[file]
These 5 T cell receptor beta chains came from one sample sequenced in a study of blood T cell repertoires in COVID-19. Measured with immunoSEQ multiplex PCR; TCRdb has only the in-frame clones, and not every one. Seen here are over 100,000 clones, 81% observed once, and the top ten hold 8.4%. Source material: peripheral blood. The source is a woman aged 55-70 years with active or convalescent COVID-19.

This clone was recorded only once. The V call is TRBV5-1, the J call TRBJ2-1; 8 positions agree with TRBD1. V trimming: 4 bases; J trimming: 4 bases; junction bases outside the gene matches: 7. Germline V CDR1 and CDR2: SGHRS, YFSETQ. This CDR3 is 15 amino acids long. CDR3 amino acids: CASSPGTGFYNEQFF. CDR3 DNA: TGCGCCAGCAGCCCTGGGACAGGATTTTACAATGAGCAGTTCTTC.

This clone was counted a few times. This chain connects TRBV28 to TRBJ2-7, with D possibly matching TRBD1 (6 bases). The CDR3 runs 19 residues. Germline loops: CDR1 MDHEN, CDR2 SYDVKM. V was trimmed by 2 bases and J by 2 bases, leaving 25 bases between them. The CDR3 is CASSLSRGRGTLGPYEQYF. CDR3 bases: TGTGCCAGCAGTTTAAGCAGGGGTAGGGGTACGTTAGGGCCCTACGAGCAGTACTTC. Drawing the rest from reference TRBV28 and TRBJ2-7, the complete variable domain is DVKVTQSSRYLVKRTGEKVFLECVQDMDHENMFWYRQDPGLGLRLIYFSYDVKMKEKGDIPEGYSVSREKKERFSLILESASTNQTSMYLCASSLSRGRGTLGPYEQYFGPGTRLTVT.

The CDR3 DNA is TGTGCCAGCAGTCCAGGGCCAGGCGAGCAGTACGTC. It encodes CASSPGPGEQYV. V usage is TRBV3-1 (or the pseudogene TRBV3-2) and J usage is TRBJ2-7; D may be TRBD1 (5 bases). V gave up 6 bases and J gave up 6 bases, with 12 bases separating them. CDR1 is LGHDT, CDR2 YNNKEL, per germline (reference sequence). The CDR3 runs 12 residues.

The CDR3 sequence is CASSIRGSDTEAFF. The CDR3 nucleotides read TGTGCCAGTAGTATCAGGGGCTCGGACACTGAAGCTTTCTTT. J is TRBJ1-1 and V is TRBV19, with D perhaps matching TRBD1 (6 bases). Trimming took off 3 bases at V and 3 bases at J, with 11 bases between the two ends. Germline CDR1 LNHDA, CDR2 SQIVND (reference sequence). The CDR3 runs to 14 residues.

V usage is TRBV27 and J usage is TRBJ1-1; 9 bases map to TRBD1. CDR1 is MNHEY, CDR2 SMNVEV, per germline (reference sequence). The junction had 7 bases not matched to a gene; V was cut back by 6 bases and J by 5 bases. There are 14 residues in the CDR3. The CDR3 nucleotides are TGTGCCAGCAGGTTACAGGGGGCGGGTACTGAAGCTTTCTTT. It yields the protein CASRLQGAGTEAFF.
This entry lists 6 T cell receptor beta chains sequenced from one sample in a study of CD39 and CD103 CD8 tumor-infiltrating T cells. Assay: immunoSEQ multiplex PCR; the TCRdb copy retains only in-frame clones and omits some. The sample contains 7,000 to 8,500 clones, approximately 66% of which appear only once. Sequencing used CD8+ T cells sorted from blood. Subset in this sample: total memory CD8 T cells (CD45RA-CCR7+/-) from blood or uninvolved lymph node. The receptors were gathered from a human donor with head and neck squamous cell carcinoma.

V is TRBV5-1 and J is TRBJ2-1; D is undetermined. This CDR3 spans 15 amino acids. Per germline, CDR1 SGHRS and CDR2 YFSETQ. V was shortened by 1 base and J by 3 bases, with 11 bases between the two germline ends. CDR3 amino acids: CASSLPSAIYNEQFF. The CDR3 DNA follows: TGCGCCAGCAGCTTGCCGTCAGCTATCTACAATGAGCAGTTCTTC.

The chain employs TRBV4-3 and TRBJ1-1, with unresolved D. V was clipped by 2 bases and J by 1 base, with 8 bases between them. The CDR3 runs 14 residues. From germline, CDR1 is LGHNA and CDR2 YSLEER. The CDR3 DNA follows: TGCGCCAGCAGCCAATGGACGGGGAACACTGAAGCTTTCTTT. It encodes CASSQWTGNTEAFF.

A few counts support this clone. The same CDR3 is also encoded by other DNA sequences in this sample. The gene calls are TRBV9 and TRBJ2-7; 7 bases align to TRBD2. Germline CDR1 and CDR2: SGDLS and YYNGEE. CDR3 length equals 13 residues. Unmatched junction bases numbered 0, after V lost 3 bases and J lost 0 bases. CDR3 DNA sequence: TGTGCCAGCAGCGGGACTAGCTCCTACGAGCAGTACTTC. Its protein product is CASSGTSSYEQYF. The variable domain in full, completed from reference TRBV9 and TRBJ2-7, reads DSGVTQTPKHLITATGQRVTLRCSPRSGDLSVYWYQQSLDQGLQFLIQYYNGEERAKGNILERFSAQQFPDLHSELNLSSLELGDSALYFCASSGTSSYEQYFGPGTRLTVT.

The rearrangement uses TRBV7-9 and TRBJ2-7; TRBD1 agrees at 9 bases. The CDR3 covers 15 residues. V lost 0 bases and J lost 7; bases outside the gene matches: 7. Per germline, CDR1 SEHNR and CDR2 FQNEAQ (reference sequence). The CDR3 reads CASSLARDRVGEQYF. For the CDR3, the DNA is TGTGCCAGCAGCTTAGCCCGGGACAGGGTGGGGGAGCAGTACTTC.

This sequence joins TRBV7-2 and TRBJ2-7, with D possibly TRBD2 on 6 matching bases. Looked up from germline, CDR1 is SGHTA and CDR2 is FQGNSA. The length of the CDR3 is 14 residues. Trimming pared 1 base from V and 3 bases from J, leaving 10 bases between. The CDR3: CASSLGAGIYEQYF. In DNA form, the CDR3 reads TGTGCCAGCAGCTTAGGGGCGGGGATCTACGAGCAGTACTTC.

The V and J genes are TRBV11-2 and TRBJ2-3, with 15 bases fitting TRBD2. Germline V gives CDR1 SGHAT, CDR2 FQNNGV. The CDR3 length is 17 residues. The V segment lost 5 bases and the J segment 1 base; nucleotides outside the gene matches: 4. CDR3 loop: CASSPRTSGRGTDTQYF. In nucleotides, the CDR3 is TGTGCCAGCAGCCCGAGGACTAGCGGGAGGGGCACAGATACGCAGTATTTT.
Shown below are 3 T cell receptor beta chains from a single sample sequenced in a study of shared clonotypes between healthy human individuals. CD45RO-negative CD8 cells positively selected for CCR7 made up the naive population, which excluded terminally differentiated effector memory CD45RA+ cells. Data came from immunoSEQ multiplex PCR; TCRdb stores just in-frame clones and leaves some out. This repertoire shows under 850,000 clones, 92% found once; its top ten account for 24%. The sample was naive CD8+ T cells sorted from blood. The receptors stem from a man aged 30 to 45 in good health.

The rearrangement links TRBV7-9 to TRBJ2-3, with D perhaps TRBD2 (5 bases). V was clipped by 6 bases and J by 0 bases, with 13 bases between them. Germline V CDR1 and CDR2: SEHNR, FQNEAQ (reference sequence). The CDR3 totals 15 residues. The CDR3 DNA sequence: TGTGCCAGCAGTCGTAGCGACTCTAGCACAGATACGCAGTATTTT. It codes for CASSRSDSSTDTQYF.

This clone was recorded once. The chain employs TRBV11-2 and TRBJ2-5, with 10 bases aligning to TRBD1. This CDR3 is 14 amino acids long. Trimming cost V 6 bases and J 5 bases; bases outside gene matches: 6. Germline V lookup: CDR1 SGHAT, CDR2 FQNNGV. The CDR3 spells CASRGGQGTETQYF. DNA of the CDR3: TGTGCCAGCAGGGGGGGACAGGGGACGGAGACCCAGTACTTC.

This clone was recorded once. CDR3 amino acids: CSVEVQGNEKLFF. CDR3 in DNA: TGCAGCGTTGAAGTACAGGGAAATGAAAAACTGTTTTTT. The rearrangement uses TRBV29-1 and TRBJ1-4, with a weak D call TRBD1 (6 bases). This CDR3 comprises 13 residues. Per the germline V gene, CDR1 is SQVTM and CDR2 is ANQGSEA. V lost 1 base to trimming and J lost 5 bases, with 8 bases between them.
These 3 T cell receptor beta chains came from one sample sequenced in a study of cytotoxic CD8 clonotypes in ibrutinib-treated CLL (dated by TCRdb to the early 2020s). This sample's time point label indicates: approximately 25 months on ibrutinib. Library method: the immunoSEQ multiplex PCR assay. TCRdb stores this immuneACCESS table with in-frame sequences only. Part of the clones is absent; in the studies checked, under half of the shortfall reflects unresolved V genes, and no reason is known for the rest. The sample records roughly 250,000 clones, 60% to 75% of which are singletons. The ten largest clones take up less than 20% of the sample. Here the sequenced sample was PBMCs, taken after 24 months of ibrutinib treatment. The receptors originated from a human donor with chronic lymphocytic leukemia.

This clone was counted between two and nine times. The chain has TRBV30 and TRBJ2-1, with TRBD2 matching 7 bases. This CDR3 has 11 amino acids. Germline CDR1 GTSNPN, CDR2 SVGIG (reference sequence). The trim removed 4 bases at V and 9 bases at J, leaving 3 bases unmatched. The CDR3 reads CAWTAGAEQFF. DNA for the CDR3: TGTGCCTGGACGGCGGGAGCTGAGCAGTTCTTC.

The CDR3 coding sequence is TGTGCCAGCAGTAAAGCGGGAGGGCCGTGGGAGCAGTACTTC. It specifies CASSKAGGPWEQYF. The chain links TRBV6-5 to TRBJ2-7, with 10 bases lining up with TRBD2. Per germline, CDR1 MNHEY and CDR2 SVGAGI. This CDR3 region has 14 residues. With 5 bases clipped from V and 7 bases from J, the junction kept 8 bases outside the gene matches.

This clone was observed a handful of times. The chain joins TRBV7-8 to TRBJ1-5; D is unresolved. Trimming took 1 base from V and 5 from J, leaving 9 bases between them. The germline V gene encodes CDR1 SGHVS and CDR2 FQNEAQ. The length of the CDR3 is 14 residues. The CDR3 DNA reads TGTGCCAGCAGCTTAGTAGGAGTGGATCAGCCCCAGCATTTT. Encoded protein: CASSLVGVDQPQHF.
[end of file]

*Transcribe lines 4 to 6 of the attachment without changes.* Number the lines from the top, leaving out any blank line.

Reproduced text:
The CDR3 DNA is TGTGCCAGCAGTCCAGGGCCAGGCGAGCAGTACGTC. It encodes CASSPGPGEQYV. V usage is TRBV3-1 (or the pseudogene TRBV3-2) and J usage is TRBJ2-7; D may be TRBD1 (5 bases). V gave up 6 bases and J gave up 6 bases, with 12 bases separating them. CDR1 is LGHDT, CDR2 YNNKEL, per germline (reference sequence). The CDR3 runs 12 residues.

The CDR3 sequence is CASSIRGSDTEAFF. The CDR3 nucleotides read TGTGCCAGTAGTATCAGGGGCTCGGACACTGAAGCTTTCTTT. J is TRBJ1-1 and V is TRBV19, with D perhaps matching TRBD1 (6 bases). Trimming took off 3 bases at V and 3 bases at J, with 11 bases between the two ends. Germline CDR1 LNHDA, CDR2 SQIVND (reference sequence). The CDR3 runs to 14 residues.

V usage is TRBV27 and J usage is TRBJ1-1; 9 bases map to TRBD1. CDR1 is MNHEY, CDR2 SMNVEV, per germline (reference sequence). The junction had 7 bases not matched to a gene; V was cut back by 6 bases and J by 5 bases. There are 14 residues in the CDR3. The CDR3 nucleotides are TGTGCCAGCAGGTTACAGGGGGCGGGTACTGAAGCTTTCTTT. It yields the protein CASRLQGAGTEAFF.